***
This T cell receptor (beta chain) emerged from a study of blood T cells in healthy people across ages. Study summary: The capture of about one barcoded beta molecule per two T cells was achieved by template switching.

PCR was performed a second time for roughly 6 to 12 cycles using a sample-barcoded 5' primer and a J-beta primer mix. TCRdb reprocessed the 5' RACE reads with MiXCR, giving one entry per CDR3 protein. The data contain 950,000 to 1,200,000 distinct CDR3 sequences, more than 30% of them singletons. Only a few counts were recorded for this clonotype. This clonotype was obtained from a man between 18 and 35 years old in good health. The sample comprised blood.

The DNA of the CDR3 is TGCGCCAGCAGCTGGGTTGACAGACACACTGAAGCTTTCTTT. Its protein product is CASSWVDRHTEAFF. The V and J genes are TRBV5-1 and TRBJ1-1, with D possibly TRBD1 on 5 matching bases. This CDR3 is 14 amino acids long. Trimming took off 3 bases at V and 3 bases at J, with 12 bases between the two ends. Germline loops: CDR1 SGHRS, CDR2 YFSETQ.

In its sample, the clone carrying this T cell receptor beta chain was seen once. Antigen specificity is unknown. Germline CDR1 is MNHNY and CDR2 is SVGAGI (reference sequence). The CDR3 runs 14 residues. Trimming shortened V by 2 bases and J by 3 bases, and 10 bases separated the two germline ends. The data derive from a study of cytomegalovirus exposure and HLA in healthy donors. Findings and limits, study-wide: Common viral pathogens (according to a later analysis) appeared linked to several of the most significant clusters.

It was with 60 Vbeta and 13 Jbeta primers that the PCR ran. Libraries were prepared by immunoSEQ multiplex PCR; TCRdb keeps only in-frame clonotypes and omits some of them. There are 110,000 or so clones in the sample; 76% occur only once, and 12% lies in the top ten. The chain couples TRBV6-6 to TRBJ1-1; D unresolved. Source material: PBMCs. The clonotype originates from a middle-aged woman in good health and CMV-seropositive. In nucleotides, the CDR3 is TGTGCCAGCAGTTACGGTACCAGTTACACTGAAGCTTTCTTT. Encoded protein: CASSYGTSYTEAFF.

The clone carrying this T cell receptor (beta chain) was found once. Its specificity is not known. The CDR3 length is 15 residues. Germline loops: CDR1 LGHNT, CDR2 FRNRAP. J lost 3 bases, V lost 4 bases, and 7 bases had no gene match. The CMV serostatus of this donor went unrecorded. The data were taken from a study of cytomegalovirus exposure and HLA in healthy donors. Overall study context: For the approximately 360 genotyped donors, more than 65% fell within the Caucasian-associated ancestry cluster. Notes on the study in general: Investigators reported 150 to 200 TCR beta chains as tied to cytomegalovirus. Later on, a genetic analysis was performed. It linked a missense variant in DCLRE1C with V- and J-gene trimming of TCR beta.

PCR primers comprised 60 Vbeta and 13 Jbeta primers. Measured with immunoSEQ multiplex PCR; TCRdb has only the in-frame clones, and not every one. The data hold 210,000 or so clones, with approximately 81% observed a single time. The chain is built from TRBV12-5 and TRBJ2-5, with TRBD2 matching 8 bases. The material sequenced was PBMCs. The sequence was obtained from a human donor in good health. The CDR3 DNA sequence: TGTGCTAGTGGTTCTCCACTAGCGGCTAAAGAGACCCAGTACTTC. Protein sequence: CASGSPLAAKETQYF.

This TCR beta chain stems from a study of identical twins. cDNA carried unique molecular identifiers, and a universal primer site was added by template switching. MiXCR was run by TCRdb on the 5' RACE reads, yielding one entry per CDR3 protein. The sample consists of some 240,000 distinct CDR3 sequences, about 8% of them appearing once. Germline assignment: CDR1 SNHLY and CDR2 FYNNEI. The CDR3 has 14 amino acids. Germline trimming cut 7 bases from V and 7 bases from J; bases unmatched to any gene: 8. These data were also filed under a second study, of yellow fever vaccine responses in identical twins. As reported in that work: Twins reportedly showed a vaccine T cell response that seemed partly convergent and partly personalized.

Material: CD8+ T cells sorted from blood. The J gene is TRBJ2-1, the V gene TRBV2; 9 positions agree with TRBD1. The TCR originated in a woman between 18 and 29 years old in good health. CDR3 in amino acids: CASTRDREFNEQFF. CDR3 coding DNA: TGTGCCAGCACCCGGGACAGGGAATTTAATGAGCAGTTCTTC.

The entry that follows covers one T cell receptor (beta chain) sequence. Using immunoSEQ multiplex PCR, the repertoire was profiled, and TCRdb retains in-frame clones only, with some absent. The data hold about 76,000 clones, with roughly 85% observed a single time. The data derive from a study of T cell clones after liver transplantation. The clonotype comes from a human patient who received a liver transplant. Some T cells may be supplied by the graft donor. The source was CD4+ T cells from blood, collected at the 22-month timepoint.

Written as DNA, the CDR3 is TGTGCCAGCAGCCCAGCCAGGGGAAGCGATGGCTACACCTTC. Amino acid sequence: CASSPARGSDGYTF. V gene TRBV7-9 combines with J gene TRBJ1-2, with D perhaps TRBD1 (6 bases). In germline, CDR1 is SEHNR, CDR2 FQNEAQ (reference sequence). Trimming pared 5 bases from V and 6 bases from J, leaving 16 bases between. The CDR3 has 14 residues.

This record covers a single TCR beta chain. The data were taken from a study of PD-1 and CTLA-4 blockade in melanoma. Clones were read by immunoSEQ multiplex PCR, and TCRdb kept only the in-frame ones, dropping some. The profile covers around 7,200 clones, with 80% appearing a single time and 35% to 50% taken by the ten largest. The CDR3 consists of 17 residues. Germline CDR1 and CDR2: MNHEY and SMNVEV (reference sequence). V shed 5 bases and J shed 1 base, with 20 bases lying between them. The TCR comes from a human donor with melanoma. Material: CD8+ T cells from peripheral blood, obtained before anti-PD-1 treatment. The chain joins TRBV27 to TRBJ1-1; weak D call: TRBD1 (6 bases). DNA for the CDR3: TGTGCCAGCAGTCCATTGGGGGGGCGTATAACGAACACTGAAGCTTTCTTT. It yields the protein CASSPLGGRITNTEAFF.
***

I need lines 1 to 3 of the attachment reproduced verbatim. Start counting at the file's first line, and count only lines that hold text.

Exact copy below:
This T cell receptor (beta chain) emerged from a study of blood T cells in healthy people across ages. Study summary: The capture of about one barcoded beta molecule per two T cells was achieved by template switching.

PCR was performed a second time for roughly 6 to 12 cycles using a sample-barcoded 5' primer and a J-beta primer mix. TCRdb reprocessed the 5' RACE reads with MiXCR, giving one entry per CDR3 protein. The data contain 950,000 to 1,200,000 distinct CDR3 sequences, more than 30% of them singletons. Only a few counts were recorded for this clonotype. This clonotype was obtained from a man between 18 and 35 years old in good health. The sample comprised blood.

The DNA of the CDR3 is TGCGCCAGCAGCTGGGTTGACAGACACACTGAAGCTTTCTTT. Its protein product is CASSWVDRHTEAFF. The V and J genes are TRBV5-1 and TRBJ1-1, with D possibly TRBD1 on 5 matching bases. This CDR3 is 14 amino acids long. Trimming took off 3 bases at V and 3 bases at J, with 12 bases between the two ends. Germline loops: CDR1 SGHRS, CDR2 YFSETQ.